Eventually the Doctor removed a pair of glasses from his jacket pocket and turned abruptly to regard Ford. Unfortunately for Ford, due to the disparity in heights this was rather more chin to forehead than face to face.
"Look," said the Doctor, holding the glasses up to his eyes and taking a pace backwards. "Will you please stop that? Who are you?"
"Ford Prefect, field researcher for the Hitchhiker's Guide to the Galaxy," said Ford, stepping closer, with one of his grins which Arthur had come to associate with things rapidly spiraling even further out of control. "I'm sure you've heard of it."
"The Guide? Yes. The Guide. Very informative. Very guide-y," said the Doctor. With an exaggerated stride, he moved to put the console between himself and Ford's curious scrutiny, then leant over sideways and sighted along a lever on the console.
"I can see you've never come across a copy," Arthur muttered.
The Doctor paused in his elaborate dance with the controls and stared at him.
"Arthur Dent? You're Arthur Dent!" He said, vaulting over one side of the console to land in front of Arthur. "Arthur Dent from Earth?"
Arthur nodded, and was surprised to find his hand being shaken vigorously.
"Terrific to see you, really, really terrific," the Doctor babbled. "Although, and I'm guessing here, the way you're staring me like I'm utterly insane makes me think we may not, in fact, have met yet." He bounded back to the controls and set to work. "So, I'll just pop you back to where I found you, and be on my way, no harm done."
Those are NHS glasses, Arthur thought inconsequentially. I'm trapped in a logically impossible Police Box with an insane alien who wears free NHS spectacles and claims that he already will have met me. Once again, once a-bloody-gain, the Universe is playing silly buggers with me. A thought tickled the back of his mind, logic persisting despite seemingly insurmountable odds. NHS spectacles must, by their very nature, be procured from a National Health Service optician, he mused. Unless there has been some massive expansion drive I was unaware of, that means that I have encountered yet another alien who has, at some point, visited the Earth. Or, more specifically, an Earth-based NHS optician. Which means...
"I don't suppose," Arthur began, in tones which spoke of desperate hope, "I don't suppose you would happen to have any tea aboard?"
"Tea?" the Doctor said, brightly. "Of course I do, very important stuff tea. I always keep a flask to hand when I'm working; you never know when you might need a cuppa. Help yourself." He fished around in his jacket pocket and extracted a large tartan thermos flask, a sight which sent the logical part of Arthur's brain into spasm.
He poured a generous cupful and peered at it suspiciously. Tea had, thus far, been something of a disappointment in the parts of the galaxy he had visited, and if this tea was of similar provenance to the glasses there was a good chance that things were not about to improve. Even the worst tea that the Heart of Gold had produced was superior to that found in the vending machines which lurked in that shining beacon of the NHS, the Royal Surrey Hospital. He took a cautious sip. For a moment he was home.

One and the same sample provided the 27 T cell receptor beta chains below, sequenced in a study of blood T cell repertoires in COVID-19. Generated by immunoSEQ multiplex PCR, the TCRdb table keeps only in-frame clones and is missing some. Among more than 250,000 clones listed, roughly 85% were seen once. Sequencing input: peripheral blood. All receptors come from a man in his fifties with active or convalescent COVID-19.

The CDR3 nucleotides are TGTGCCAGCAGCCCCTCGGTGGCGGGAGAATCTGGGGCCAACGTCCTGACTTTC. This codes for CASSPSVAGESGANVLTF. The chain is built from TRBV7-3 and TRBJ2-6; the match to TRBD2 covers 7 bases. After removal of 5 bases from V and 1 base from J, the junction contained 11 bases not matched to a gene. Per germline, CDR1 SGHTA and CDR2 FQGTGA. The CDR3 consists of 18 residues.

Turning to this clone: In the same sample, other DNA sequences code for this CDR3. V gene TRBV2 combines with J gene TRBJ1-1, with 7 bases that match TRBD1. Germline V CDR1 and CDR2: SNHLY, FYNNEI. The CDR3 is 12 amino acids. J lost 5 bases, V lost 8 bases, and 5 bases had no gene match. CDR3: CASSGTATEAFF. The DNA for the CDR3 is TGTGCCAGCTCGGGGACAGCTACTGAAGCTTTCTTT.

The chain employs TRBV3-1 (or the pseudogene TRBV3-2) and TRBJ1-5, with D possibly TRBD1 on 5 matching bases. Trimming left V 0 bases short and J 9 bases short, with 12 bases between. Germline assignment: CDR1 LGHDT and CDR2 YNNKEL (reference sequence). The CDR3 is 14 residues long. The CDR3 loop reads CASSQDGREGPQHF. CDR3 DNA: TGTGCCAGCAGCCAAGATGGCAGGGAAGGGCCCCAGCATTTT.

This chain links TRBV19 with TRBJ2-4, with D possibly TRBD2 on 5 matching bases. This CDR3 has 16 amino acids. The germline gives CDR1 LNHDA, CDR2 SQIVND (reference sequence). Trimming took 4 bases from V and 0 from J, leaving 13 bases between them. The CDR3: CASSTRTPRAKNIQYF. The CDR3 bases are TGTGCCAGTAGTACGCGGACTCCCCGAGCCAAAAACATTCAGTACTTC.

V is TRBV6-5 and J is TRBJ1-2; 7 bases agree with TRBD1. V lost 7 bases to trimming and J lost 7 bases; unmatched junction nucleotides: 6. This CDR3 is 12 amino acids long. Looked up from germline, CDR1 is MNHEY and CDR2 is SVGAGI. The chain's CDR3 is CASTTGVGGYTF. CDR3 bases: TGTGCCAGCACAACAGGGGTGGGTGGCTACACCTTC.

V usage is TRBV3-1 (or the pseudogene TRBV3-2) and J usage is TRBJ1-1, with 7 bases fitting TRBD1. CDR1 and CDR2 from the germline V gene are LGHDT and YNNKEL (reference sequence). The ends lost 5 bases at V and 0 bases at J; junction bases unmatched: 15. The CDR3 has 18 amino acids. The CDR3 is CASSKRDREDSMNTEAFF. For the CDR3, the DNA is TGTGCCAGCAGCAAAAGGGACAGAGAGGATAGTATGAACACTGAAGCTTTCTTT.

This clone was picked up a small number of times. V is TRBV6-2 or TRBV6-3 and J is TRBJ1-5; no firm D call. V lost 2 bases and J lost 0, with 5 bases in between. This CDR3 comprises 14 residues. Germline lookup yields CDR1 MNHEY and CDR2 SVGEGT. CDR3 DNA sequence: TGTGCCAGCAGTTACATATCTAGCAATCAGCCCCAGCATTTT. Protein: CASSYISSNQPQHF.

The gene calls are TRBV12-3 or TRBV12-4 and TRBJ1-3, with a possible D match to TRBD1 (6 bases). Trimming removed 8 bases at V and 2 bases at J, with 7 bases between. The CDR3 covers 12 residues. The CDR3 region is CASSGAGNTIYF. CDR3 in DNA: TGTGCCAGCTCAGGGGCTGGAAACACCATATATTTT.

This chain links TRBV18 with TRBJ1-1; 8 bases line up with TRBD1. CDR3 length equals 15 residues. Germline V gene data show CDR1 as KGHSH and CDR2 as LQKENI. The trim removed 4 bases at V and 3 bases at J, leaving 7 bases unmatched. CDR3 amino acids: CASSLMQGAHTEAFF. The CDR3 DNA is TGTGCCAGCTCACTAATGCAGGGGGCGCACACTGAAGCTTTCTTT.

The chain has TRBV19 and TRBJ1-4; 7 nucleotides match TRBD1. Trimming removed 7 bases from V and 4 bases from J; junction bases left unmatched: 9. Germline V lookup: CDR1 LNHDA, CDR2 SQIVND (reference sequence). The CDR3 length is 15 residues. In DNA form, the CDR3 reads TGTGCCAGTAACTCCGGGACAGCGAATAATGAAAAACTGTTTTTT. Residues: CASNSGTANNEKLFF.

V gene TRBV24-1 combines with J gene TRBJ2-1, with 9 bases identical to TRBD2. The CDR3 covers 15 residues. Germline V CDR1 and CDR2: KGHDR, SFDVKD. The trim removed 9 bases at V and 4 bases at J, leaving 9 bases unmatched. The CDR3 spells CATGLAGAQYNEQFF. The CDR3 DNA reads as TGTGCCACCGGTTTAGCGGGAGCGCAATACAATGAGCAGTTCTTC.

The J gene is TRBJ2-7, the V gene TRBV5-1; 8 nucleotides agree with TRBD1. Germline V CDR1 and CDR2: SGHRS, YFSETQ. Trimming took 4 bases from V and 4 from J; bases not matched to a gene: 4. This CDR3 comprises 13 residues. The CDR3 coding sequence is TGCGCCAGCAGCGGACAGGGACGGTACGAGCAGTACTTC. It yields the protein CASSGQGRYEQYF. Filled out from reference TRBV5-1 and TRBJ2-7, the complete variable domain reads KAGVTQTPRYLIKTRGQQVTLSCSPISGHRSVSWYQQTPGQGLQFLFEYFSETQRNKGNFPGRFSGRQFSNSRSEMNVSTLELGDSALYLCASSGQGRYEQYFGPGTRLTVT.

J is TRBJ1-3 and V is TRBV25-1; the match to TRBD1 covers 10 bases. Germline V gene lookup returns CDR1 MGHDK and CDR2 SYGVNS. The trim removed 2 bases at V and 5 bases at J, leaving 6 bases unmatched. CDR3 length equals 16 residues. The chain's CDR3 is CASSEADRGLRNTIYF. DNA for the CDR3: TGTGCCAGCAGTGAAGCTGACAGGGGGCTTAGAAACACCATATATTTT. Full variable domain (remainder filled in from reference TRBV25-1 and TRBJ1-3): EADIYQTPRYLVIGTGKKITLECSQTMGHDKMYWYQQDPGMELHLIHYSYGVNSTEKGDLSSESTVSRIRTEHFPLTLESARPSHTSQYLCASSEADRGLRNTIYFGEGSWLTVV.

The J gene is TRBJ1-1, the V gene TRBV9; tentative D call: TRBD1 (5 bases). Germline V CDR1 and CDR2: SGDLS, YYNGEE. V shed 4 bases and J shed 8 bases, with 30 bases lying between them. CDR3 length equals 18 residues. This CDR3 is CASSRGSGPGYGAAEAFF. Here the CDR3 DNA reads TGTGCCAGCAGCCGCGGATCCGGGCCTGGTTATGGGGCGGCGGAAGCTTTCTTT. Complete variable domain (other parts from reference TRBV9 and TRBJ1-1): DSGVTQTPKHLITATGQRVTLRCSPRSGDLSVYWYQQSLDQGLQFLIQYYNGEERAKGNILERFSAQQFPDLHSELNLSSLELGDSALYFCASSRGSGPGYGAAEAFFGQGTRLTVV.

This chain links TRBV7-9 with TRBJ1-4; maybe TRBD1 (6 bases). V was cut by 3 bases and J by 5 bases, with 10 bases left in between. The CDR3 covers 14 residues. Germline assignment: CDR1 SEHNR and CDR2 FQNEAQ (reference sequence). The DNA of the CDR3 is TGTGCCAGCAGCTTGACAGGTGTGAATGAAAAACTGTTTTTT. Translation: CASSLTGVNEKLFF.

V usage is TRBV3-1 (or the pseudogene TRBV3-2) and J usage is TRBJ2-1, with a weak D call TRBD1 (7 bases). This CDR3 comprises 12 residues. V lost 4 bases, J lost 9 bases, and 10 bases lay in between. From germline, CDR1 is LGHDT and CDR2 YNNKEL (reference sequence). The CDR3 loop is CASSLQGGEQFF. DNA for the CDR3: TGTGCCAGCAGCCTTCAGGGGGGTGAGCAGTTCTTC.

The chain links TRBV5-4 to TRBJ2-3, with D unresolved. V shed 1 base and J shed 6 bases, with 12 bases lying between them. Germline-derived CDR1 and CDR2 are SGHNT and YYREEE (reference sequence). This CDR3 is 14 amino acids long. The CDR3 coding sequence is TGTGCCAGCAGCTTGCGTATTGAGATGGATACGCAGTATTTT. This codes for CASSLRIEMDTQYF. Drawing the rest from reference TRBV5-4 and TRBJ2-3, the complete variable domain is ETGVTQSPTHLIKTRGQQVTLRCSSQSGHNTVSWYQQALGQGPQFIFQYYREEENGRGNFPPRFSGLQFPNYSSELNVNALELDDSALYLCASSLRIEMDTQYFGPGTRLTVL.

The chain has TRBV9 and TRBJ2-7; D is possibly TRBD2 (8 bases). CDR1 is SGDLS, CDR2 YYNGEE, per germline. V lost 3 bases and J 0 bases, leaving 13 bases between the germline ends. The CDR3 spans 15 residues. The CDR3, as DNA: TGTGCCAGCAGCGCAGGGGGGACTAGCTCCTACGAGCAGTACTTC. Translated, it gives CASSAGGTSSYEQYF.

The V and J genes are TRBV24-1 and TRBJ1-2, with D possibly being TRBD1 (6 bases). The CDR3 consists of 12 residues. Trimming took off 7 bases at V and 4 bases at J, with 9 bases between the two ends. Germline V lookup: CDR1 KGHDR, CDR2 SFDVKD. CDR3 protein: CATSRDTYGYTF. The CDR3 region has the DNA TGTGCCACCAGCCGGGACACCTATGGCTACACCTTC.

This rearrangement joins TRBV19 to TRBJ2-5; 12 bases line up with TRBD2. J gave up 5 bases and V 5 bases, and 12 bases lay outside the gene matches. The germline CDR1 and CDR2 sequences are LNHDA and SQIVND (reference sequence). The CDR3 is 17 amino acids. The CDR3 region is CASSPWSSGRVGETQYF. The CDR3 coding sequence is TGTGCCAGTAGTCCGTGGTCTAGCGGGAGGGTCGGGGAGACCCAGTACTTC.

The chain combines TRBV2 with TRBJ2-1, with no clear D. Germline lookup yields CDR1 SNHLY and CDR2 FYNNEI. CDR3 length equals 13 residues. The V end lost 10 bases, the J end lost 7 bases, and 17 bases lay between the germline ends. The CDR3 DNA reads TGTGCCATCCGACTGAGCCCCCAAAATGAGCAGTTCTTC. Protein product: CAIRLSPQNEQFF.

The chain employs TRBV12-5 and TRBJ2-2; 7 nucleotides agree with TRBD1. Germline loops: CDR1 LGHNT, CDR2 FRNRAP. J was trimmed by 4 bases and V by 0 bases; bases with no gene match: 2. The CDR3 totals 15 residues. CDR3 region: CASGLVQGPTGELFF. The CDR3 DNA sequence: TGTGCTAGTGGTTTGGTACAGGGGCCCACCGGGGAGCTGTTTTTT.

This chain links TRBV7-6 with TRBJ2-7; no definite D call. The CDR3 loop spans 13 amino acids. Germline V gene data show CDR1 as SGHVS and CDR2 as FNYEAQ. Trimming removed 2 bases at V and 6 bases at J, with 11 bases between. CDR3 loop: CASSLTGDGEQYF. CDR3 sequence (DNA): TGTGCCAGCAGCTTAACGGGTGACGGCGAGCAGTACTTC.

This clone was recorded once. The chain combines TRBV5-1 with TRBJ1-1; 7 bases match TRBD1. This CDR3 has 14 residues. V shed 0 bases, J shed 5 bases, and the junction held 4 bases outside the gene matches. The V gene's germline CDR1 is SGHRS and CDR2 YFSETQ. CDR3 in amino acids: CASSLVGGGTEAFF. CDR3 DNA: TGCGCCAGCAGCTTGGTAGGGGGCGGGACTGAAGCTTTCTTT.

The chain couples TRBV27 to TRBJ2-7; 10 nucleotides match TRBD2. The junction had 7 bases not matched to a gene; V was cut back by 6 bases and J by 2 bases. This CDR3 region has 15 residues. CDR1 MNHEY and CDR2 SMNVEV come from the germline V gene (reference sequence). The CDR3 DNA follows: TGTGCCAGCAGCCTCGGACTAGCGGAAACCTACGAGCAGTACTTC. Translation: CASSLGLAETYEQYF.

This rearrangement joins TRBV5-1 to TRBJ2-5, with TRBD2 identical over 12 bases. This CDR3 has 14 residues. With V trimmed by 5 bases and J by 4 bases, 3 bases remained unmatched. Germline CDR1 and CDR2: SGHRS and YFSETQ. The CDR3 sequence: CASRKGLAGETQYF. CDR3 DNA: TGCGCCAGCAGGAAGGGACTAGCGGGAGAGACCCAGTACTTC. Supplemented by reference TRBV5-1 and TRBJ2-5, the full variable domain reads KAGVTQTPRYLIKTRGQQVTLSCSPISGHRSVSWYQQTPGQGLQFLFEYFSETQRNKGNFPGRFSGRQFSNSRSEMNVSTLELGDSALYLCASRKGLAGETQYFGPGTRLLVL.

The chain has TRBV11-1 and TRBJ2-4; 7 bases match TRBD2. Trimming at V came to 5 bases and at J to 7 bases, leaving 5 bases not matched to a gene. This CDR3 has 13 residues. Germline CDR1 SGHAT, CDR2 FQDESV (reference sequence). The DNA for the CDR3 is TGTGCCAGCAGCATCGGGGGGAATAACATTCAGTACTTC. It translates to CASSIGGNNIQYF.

He was broken from his tea-induced calm by a juddering crash.
"Here you go, all ashore who's going ashore and all that," said the Doctor cheerfully, flinging the doors open. "Right back where you started." He looked around. "Well, more or less. I couldn't park exactly where I picked you up as someone's gone and parked a dirty great black spaceship there. It's near enough though." He stepped aside, waving his visitors through. As Arthur trailed reluctantly after, he grabbed his hand and shook it enthusiastically. "I hope you enjoy it when I meet you the first time, as the cricket is particularly thrilling."
Arthur took a moment to process this, but as it appeared there would be cricket in the future, he decided it couldn't be all bad. It also occurred to him that anyone who could manage to confuse time itself was probably far more in tune with the fundamental nature of the Universe than he personally was.
"Doctor," Arthur called as the door of the Tardis began to close, "I don't suppose you know the ultimate question to life, the universe and everything?"
The Doctor's head popped back out.
"What? The Ultimate Question?" he began, "oh, certainly. I can tell you all about that..." but to Arthur's dismay the unsettling grating sound drowned out anything further.
They stood watching the spot where the police box was now conspicuously absent.
"What we need is another ship," Ford said eventually. "Although, personally I'd settle for a large gin and tonic."
Zaphod was half-way along the gantry, the Doctor and his Tardis already forgotten in his eagerness to select a ship.
"That," he called, "that... is really bad for the eyes..."
"He really does have the attention span of a demented gnat," he said. "Come on, let's see if we can get off this planet."
Arthur watched them go, sipping happily from the cup.
It really was terribly good tea.